As in the last volume, two papers report on the attempts of the Nuremberg research group to introduce new kinds of teaching and learning in higher education. Two papers on youth transition follow. One paper analyses the situation of disadvantaged youth in Upper Austria. The second paper is more methodologically orientated and discusses youth unemployment in Finland. The background of this study is the fact that Finland has an excellent educational system on the one hand but a high youth unemployment rate on the other.

The new phenomenon of stalking is analysed in one of the papers in criminology. The paper is able to develop a typology of stalkers. The second paper reports on a content analysis of media reports on criminal behaviour. The paper is able to refer to biases in criminal reports.

Content analysis is used in the next paper, too. The discourse of the energy crisis in the Polish media is studied by quantitative and qualitative methods. Methodological considerations for the analysis of ideology and political parties conclude the volume.

The volume reflects the diversity of sociological, demographic and criminological research of the partners. However, all these approaches are based on the common idea that sociology can provide important knowledge to improve living conditions in society.

We wish to thank the authors for the contributions. Finally, thanks to colleagues (Martina Beham-Rabanser, Joachim Gerich, Alfred Grausgruber, Fritz Hemedinger, Helmut Hirtenlehner, Antonia Kupfer, Roman Langer, Heinz Leitgöb, Joachim Nemella and Christoph Weber) for reviewing the papers and to Daniel Ross for proofreading.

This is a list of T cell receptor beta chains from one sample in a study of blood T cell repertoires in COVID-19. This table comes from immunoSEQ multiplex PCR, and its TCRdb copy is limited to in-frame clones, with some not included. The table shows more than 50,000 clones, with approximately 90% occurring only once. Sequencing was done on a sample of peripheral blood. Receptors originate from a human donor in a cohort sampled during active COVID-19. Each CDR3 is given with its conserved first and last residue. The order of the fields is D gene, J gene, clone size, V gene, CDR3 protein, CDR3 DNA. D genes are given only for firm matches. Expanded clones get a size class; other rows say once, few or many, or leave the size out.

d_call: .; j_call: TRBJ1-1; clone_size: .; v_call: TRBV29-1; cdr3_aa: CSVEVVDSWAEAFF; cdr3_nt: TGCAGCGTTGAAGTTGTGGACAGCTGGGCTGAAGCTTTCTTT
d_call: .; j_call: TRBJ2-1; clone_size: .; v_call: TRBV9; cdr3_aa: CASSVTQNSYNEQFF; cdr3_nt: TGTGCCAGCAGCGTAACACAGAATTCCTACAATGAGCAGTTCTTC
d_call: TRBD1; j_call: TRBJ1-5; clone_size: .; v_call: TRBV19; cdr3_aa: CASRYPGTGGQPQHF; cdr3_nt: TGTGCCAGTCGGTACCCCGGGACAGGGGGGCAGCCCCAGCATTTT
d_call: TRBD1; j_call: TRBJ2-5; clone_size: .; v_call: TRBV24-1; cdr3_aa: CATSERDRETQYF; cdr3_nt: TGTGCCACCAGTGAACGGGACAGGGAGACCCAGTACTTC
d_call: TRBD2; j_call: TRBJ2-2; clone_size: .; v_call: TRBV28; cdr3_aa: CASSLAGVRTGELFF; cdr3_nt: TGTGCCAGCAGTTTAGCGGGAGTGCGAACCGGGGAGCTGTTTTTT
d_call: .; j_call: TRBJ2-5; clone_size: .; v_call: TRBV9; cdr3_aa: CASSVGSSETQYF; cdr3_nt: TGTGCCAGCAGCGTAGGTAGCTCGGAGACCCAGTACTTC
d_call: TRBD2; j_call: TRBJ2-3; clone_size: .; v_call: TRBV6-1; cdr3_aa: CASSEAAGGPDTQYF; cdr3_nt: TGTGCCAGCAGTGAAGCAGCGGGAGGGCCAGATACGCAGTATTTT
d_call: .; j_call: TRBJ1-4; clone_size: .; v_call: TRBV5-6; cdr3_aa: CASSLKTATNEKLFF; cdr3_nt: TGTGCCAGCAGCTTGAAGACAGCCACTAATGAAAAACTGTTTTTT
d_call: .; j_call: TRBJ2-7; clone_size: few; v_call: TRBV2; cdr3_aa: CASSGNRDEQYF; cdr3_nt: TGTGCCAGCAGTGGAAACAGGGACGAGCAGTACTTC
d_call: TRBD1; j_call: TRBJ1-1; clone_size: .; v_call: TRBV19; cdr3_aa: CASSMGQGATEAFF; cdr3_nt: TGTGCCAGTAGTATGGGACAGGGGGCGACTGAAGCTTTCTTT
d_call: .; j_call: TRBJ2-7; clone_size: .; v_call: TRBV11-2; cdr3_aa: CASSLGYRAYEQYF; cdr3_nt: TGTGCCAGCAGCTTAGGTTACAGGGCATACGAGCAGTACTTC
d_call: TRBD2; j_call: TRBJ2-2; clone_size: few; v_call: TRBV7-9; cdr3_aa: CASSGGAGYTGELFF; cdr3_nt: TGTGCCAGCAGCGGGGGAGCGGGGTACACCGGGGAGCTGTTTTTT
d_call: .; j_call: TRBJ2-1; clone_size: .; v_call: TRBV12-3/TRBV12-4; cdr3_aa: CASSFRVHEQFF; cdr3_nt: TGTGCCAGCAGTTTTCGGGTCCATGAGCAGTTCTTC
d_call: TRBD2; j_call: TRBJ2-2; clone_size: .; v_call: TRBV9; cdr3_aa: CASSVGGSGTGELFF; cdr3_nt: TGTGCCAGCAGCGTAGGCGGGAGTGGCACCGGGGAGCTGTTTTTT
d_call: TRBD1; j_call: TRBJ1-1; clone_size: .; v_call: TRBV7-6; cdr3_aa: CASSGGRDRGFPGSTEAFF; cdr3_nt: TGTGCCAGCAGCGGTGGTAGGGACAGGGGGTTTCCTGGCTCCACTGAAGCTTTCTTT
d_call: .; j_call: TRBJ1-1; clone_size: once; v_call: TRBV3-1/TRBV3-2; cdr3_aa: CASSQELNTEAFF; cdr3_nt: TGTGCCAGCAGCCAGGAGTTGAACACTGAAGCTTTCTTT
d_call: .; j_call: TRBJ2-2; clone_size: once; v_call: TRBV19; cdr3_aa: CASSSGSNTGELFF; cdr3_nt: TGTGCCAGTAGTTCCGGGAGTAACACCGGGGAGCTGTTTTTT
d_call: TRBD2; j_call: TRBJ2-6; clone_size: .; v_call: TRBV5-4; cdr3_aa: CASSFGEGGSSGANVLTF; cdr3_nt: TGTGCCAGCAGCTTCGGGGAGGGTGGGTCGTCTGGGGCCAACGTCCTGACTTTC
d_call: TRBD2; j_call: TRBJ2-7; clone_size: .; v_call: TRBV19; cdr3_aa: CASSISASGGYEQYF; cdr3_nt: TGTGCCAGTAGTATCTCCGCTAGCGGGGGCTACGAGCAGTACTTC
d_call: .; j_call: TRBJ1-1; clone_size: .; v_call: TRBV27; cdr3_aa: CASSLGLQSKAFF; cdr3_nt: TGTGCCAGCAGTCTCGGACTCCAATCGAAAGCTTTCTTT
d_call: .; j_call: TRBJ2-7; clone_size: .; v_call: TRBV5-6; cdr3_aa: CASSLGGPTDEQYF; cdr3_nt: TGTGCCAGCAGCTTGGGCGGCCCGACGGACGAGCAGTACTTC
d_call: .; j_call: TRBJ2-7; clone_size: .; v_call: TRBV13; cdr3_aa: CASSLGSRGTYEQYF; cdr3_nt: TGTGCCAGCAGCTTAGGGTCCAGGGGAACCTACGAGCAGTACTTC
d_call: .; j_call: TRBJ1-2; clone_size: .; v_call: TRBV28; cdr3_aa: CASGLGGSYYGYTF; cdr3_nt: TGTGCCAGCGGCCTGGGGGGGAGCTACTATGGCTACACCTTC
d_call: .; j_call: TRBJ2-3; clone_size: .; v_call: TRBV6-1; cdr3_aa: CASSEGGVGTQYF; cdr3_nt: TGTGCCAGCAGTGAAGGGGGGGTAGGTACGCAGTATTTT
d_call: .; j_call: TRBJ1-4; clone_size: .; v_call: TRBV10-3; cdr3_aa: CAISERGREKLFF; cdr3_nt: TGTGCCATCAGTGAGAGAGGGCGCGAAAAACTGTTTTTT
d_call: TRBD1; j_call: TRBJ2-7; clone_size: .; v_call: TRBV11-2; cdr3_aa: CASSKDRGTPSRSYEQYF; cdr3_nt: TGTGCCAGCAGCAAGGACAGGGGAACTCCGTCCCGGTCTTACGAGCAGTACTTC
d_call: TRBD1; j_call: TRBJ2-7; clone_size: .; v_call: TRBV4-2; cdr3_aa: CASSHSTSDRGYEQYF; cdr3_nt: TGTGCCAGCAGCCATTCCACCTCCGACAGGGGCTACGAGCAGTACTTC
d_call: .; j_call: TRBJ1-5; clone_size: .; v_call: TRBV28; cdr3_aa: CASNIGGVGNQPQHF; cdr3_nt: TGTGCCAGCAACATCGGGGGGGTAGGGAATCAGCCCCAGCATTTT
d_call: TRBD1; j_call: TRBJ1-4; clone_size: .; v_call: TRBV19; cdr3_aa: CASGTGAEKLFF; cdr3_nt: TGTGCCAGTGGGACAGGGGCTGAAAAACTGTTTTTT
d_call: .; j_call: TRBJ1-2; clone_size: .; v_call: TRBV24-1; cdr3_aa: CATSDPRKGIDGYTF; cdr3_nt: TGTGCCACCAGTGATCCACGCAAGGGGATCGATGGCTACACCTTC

Linz, Krakow, Skopje and Nuremberg 2011

Johann Bacher / Jaroslaw Gorniak / Georg Mladenovski / Marian Niezgoda / Bernhard Prosch


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I. Social Trends and Developments

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Marian Niezgoda

Education in a Global and Media-Oriented Society: A Clash of Value Systems?

1 What society?

The last century has been claimed to be the era of ideology which through its attractiveness, the visions of the world, and a new better society appealed to many people. At the same time putting those ideals into practice cost the lives of millions of human beings. Social experiments undertaken on their basis ended as a complete failure. The last century was indeed the century of ideologies and wars fought for them – two world wars, a long-lasting so-called “cold war” between communist and democratic worlds, and many other local ones. It seems that the last wars in Iraq and Afghanistan have the same ideological character.

It is very likely that this is the reason why the term ‘ideology’ was deprived, also in academic discourse, of its initial, value-free understanding as the “science of ideas”. Academics adopted, perhaps unconsciously, the Marxist conception of ideology as “false consciousness”, an efficient instrument of manipulation (with the use of propaganda methods) on a mass scale (see Wiatr, 1968). Ideological theses became not only elements of political programs, but important factors of education as well. As a result there were many attempts to educate young people in accordance with the adopted educational ideals, which often had their origins in ideology. The institution of the school became (or perhaps it has always been?) an instrument of such educational influence. One of the founding fathers of sociology attributed to this institution the basic function of preparing individuals not only for living in society but for the society as well (see Durkheim, 1973).